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The McLaren-Elva racing cars.

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#1 rdrcr

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Posted 09 May 2002 - 17:45

I've just put an offer in on a '66 McLaren-Elva M1B. I did some research on this car. Some, I got from Mathews (the broker) some from the Internet. I was just curious anyone could supply me with some additional info on the desirability of these cars, their history and the relationship between McLaren and Elva.

Here is what I found out about the Elva side...

The name is a corruption of 'elle va' meaning 'she goes' and, from this very humble start, 'Elva' was later to be seen on nearly one thousand racing, sports racing and road going cars. Engine ranged from the Elva modified Ford side valve, through Climax, Ford DOHC, BMC, DKW, MGA, Porsche, and BMW, to the big V8 McLaren-Elva cars in just ten years.

Having produced a series of sports racers and formula junior cars, many of which were extremely successful in the States, it was suggested that Elva Engineering should produce a road-going 'sports racer' and the prototype Elva Courier was built in early 1958.

Archie Scott-Brown had introduced Frank Nichols to a young ex-graduate called Peter Nott and, with the financial support of a distributor from the States, Frank and Peter designed the Courier with a ladder frame type chassis. It had to be a sports car that was relatively simple to manufacture, be competitive on the track, and easy to maintain or repair. The pretty prototype aluminum bodywork was built around the chassis by Williams & Pritchard, but production cars used 'grp' bodywork molded from the original. John Bolster road-tested an early example, visited the factory to see nearly twenty cars close to completion, and was impressed with the build quality of these hand- built cars.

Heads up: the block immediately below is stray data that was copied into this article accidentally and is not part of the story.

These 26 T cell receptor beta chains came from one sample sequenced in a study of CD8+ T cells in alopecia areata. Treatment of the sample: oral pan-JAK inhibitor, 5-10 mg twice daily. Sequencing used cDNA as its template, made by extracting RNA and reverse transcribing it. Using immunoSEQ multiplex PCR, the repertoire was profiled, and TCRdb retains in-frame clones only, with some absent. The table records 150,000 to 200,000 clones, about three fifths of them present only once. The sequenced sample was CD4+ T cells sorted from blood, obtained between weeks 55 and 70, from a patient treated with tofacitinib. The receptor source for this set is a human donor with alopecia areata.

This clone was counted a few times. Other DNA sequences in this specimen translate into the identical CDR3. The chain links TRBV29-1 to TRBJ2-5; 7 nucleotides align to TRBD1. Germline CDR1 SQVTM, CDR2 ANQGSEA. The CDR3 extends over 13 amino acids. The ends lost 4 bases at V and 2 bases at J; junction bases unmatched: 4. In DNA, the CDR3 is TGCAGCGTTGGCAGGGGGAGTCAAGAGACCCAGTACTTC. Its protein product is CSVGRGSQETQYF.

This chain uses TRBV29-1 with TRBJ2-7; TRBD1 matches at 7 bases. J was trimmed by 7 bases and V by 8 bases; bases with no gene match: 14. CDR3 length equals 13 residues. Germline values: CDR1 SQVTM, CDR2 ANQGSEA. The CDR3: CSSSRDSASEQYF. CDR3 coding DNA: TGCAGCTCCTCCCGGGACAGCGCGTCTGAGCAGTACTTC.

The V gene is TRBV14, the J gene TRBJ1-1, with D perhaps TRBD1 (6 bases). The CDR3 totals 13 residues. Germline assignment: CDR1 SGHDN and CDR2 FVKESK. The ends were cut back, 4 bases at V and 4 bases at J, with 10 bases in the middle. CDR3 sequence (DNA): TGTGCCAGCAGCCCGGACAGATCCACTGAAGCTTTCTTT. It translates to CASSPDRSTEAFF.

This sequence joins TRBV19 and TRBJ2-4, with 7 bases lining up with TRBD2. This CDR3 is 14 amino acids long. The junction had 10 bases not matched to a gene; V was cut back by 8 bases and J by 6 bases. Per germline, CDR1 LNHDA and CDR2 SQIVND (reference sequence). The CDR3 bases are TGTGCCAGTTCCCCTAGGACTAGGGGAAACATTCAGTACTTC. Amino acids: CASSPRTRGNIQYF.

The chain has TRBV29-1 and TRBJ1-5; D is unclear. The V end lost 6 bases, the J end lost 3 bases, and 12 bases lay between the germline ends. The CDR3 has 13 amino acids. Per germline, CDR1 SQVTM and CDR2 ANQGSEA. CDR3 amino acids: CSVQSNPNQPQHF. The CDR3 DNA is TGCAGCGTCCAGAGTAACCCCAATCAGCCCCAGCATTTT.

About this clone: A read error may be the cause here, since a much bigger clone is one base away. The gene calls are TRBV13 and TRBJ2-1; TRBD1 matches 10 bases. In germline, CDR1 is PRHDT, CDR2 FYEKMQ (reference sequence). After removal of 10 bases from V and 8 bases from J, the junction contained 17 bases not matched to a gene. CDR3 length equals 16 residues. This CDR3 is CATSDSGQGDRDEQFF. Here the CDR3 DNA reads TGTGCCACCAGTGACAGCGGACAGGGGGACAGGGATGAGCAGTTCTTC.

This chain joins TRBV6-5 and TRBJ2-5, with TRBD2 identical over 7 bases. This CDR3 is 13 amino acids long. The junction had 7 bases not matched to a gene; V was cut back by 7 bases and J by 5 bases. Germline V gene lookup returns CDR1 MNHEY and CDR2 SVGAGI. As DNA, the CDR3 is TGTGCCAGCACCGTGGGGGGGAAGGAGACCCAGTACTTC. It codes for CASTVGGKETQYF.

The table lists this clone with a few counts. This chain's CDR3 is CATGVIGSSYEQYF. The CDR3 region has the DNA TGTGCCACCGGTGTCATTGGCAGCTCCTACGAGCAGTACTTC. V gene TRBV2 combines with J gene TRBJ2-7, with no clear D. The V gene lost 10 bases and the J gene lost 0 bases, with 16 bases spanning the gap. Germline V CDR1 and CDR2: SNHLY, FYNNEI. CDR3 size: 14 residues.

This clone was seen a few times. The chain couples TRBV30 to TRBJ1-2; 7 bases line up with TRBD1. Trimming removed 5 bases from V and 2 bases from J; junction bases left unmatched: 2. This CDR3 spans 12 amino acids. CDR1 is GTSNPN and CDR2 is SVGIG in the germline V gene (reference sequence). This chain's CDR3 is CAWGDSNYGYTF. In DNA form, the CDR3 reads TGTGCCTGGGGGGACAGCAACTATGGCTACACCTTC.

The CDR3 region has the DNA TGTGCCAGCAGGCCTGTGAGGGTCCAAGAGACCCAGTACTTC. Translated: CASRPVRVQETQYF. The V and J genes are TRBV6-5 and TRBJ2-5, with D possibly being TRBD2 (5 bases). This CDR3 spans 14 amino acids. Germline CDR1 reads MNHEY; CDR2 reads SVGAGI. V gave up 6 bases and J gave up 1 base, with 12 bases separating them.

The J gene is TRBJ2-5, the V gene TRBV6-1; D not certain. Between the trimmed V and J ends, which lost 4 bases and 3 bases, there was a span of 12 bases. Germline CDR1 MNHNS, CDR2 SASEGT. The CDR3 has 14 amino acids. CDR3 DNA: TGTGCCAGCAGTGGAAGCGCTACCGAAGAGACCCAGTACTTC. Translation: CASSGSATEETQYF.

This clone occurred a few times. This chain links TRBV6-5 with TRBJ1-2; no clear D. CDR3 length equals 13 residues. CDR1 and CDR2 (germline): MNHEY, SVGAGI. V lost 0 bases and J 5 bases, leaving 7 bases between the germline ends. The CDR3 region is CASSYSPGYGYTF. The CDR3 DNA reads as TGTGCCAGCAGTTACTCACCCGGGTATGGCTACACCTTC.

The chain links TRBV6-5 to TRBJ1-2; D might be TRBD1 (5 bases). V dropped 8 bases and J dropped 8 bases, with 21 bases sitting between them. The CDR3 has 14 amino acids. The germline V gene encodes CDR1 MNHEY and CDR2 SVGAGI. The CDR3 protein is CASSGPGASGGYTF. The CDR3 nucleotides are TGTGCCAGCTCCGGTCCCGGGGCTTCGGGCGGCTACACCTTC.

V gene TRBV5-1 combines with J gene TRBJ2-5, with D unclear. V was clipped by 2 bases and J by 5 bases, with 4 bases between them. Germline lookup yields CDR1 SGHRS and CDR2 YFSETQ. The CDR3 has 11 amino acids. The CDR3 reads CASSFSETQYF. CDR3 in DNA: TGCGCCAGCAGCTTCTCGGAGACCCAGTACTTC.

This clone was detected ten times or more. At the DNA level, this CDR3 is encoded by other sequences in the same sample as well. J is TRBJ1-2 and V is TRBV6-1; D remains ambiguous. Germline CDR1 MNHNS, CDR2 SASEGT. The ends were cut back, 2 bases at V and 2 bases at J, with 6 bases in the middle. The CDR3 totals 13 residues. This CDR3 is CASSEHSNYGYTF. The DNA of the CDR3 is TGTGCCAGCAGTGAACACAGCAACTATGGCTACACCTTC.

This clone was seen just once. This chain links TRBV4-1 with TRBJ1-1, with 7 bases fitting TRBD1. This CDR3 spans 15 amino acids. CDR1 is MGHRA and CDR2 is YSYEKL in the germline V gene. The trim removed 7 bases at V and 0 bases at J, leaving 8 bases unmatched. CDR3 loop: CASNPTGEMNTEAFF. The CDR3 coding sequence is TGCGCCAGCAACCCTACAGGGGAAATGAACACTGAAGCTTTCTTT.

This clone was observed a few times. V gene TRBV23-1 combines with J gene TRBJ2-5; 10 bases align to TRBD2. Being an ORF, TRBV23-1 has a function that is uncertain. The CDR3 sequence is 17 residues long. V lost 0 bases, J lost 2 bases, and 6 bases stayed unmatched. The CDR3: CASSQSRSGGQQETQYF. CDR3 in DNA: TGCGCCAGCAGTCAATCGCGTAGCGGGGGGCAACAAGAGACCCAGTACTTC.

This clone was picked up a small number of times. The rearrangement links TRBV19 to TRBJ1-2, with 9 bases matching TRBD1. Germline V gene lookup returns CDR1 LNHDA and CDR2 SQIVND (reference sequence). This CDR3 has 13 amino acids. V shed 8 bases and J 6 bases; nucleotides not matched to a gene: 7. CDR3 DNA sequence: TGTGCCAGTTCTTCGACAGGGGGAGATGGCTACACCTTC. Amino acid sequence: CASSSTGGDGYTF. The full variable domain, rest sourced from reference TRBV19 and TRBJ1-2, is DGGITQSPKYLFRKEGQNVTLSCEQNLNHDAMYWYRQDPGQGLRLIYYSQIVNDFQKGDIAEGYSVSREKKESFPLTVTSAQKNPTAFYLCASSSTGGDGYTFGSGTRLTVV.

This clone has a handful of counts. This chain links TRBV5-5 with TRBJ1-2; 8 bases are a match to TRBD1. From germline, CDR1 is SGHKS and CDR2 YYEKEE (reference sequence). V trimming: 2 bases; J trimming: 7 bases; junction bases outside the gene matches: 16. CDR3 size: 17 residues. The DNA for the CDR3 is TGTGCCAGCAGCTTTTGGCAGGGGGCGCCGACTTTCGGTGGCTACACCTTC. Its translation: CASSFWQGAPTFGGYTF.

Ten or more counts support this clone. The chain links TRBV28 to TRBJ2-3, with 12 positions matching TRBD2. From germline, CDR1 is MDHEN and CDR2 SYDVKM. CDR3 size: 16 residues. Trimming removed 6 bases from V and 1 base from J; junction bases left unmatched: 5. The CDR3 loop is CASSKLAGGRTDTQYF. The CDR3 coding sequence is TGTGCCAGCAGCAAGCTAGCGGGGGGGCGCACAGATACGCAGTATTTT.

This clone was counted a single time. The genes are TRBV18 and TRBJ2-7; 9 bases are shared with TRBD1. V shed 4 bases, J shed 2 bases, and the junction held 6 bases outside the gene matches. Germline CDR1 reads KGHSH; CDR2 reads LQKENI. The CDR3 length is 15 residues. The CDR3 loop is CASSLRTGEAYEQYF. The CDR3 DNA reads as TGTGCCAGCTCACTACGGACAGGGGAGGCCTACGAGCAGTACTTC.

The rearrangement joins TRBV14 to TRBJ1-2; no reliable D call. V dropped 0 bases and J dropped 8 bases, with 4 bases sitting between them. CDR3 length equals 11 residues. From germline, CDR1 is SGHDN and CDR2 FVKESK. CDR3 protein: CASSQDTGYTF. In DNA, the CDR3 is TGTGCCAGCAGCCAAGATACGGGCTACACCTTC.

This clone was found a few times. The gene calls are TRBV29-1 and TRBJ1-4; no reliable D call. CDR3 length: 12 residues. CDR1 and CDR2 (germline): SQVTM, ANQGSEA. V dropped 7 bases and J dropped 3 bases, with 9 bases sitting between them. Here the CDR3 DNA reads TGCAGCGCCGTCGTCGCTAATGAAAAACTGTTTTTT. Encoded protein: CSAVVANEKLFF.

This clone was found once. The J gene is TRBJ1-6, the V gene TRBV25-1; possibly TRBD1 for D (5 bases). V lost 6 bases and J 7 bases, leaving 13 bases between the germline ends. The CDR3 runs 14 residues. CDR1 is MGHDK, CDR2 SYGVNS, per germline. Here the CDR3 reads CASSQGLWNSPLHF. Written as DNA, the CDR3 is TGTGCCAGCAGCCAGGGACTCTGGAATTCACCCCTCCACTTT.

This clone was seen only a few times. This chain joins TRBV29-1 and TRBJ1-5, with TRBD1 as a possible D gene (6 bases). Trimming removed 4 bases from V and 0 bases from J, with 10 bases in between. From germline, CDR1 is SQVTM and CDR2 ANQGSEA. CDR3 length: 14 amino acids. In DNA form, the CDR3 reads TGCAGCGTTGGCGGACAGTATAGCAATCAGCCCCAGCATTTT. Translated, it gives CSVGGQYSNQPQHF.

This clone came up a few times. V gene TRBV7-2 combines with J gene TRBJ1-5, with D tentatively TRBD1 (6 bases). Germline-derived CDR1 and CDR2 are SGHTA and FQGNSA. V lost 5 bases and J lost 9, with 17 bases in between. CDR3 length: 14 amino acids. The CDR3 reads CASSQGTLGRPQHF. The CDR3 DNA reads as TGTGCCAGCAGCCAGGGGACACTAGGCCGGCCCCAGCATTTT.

From here, I don't really know how their relationship started with McLaren...

The car I'm interested in was originally driven by Peter Revson. This car was equipped with a Ford engine. In 1967 it was driven by Skip Barber and established a new lap record at Lime Rock. This car was number 12 of 28 built. Chassis #30-12. The car competed in the 1966 Can-Am/USSRC/Group 7 races. The M1B was a Michael Turner rebodied development of M1A sports car, sold in US as McLaren-Elva Mark 2. How many of these were made? I can't seem to find any numbers, nor does the Broker have any idea and these types of cars are his specialty...

It now has a small block Chevy in it. And while the Horsepower is more than adequate at 550hp. I would think that it would be better to have the original engine back in the car. Or at least have a clone of the original either in it or as a backup/part of the set-up. My offer is based in part that it isn't totally original, and therefore less desirable. This piece is rather dear and I just want to be sure that I'm getting at least some upside potential here.